TV and radio appearances by Nation writers and editors, big Nation announcements.
John Brennan is “at the center of a secret process where the White House is deciding who lives and who dies around the world every day,” says Nation national security correspondent Jeremy Scahill about the CIA nominee’s confirmation hearings. “And yet the conversation that took place was as though they were talking about adding a wing onto a school in Idaho.” Scahill, producer and writer of the film Dirty Wars, discusses the failures of yesterday’s Senate hearing on Democracy Now!
For more on the Brennan hearings, check out Greg Mitchell’s analysis.
As Barack Obama traveled to Minneapolis to make his case for tougher gun regulations, the news media back in Washington was working itself into a lather over a photo of the president shooting skeet at Camp David.
In another example of "inside-the-beltway media malpractice," the press is distracting itself with irrelevant stunts rather than covering issues people care about, Nation editor and publisher Katrina vanden Heuvel said Monday on MSNBC's The Ed Show. The photo frenzy comes on the tenth anniversary of the Iraq War, when the Washington media displayed a similar lack of accountability, vanden Heuvel noted.
Need a quick and popular way to raise revenue? Start by closing corporate loopholes, Katrina vanden Heuvel writes.
“A lot of people think sports and politics go together like Dick Cheney and a falafel sandwich,”" says Nation writer Dave Zirin. Appearing on Totally Biased with W. Kamau Bell, Zirin discusses how he came to appreciate the politics of sport, the possibility of an openly gay athlete and more from his new book, Game Over.
Watch Dave Zirin talk up sports and politics on MSNBC.
Reporting from Port Said, Egypt, frequent Nation contributor Sharif Andel Kouddous explains why the young Egyptian government could be on the brink of collapse.
Watch more updates from Kouddous at DemocracyNow.org.
The My Lai massacre, in which US soldiers gunned down hundreds of unarmed Vietnamese civilians, shocked America and helped turn public opinion against the Vietnam War. Now, a new book by Nick Turse, an Investigative Fund Fellow at The Nation Institute, has revealed that My Lai was not an isolated atrocity: The United States deliberately killed civilians throughout the course of the conflict.
The killing of non-combatants "stemmed from deliberate policies that were dictated at the highest levels of the US military" and was amplified by excessive firepower, Turse said in an interview on NPR's Fresh Air. The author also recounted how he slept in his car in the National Archives parking lot for several nights in order to copy files on atrocities that were later removed.
Kill Anything That Moves: The Real American War in Vietnam came out on Metropolitan Books earlier this month.
With the the global economic crisis, the ascendance of Barack Obama and the movement for LGBT equality in sports, the relationship between sports and politics has become increasingly complex, Nation writer Dave Zirin says. Major sports outlets, however, haven’t given due time to these developments—“It’s like, if they were reporting on the revolutionary war, and all they could talk about were the type of muskets people were using.” Zirin talks with MSNBC’s Craig Melvin about his new book, Game Over: How Politics Has Turned the Sports World Upside Down.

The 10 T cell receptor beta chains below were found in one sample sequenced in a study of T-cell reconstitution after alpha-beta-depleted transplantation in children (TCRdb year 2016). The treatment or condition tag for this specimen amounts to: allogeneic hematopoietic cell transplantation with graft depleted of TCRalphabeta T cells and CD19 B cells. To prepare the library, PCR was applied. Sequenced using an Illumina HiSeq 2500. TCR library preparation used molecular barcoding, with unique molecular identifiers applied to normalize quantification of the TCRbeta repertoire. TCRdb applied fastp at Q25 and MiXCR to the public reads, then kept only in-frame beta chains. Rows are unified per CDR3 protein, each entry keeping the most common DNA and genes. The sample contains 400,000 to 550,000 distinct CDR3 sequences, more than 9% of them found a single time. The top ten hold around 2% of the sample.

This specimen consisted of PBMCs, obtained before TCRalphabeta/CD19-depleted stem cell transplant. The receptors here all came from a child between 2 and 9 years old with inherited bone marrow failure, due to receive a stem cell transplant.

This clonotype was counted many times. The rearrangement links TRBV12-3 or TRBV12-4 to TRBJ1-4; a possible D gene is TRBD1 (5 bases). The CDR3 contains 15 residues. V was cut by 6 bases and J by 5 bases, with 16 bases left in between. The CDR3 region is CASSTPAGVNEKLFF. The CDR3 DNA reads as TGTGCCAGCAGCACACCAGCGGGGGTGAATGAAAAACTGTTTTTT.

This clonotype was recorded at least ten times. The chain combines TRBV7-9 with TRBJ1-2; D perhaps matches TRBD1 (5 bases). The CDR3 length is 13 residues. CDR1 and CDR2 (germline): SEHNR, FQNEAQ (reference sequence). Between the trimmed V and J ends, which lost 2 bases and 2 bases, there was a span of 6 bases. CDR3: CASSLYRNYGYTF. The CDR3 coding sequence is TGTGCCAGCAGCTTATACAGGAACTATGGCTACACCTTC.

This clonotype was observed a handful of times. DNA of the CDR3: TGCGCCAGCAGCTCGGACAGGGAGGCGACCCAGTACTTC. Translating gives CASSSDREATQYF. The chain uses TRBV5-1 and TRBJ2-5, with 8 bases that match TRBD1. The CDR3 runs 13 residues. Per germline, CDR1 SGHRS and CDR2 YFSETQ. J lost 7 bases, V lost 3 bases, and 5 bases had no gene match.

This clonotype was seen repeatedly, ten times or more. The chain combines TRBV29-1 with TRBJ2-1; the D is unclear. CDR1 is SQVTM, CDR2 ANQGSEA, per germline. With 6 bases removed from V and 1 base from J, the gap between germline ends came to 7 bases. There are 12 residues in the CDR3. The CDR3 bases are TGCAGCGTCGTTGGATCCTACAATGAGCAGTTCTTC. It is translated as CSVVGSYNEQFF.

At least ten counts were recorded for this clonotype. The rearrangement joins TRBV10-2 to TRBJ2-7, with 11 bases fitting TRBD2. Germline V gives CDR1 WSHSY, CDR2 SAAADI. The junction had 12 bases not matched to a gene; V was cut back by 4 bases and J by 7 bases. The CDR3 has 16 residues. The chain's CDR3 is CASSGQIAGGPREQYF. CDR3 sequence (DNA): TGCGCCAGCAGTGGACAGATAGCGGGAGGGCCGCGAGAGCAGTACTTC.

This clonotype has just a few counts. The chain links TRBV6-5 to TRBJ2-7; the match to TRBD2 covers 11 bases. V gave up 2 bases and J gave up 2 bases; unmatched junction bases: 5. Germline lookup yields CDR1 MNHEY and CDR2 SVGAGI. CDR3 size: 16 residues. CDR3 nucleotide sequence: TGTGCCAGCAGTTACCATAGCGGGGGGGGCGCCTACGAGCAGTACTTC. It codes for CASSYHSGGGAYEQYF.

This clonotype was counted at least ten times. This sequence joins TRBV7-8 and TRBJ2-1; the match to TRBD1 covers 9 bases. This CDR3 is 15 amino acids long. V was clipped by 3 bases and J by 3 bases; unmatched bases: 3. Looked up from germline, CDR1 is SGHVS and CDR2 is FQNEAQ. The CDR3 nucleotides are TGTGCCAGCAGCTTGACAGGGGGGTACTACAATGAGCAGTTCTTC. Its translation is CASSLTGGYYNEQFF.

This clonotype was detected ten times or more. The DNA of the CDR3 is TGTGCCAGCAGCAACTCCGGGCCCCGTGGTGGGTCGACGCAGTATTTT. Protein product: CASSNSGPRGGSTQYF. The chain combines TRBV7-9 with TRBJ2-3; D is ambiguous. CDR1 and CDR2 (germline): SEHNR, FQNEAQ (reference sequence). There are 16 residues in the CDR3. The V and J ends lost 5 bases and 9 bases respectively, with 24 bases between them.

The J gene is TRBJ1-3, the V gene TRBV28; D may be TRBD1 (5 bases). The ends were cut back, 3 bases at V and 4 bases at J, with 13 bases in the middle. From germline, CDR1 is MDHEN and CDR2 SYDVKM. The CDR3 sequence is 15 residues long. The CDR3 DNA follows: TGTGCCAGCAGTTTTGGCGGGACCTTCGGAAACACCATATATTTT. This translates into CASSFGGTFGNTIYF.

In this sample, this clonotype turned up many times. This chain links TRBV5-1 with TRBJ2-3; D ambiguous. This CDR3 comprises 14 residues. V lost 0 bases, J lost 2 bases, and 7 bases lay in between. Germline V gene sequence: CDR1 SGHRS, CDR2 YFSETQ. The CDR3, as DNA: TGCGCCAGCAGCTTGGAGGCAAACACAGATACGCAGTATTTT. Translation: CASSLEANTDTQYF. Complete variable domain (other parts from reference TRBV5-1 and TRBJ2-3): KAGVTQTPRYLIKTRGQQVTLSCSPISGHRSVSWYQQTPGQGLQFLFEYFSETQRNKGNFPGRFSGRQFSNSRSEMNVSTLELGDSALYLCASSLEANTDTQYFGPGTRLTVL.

Read Zirin’s post on the rising tide of LGBT consciousness in the NFL.
When Barack Obama spoke out against “perpetual war” in his inaugural address last week, it gave some hope that our policy of war-mongering could change—even as others pointed out that we continue to expand drone warfare and covert ops.
As part of a panel of experts on Nation blogger Melissa Harris-Perry’s MSNBC show, Nation editor and publisher Katrina vanden Heuvel said we need to ask ourselves if global war is the really the way to fight terrorism. How do we keep tabs on bloated defense spending, escalating drone warfare and special ops?
On the second anniversary of the Egyptian revolution, people have once again gathered in squares across the country to protest continued economic inequality under President Mohamed Morsi and the Muslim Brotherhood. Protesters have many of the same chants today as they call for bread, freedom and social justice and for the downfall of the regime, Nation contributor Sharif Abdel Kouddous told Amy Goodman on Friday’s Democracy Now! Clashes have been breaking out near Tahrir Square and in Alexandria.
Sharif Abdel Kouddous last reported for The Nation on Egypt's constitutional crisis.
Barack Obama’s inaugural speech on Monday drew criticism from conservatives over what they perceived as the president’s overly liberal agenda. In an appearance on The Ed Show on Tuesday, Nation editor and publisher Katrina vanden Heuvel lauded the speech, arguing that Obama’s defense of progressive government articulated an agenda that the majority of Americans already support.
“I think that we’ve seen a left-center emerge over these last years but that too often the media doesn’t pay attention to it,” vanden Heuvel said.
The American media must also begin to reflect that joblessness, not deficit and debt, is the major crisis of our time, and that our great struggle is the fight against corporate control of the political system, she added.
"In America, people like to think the truth lives in the middle," Nation columnist Katha Pollitt says. For abortion rights, "It has to mean less rights for her—that's the only way moderation can go." On bloggingheads.tv, Pollitt talks with author Sarah Posner about the relationship between abortion rights and religion freedom, the double standard applied to men's bodily autonomy and Todd Akin's theory of "legitimate rape."
For more on the myths and meanings of "pro-choice" rhetoric, read Katha Pollitt's column in this week's issue of The Nation.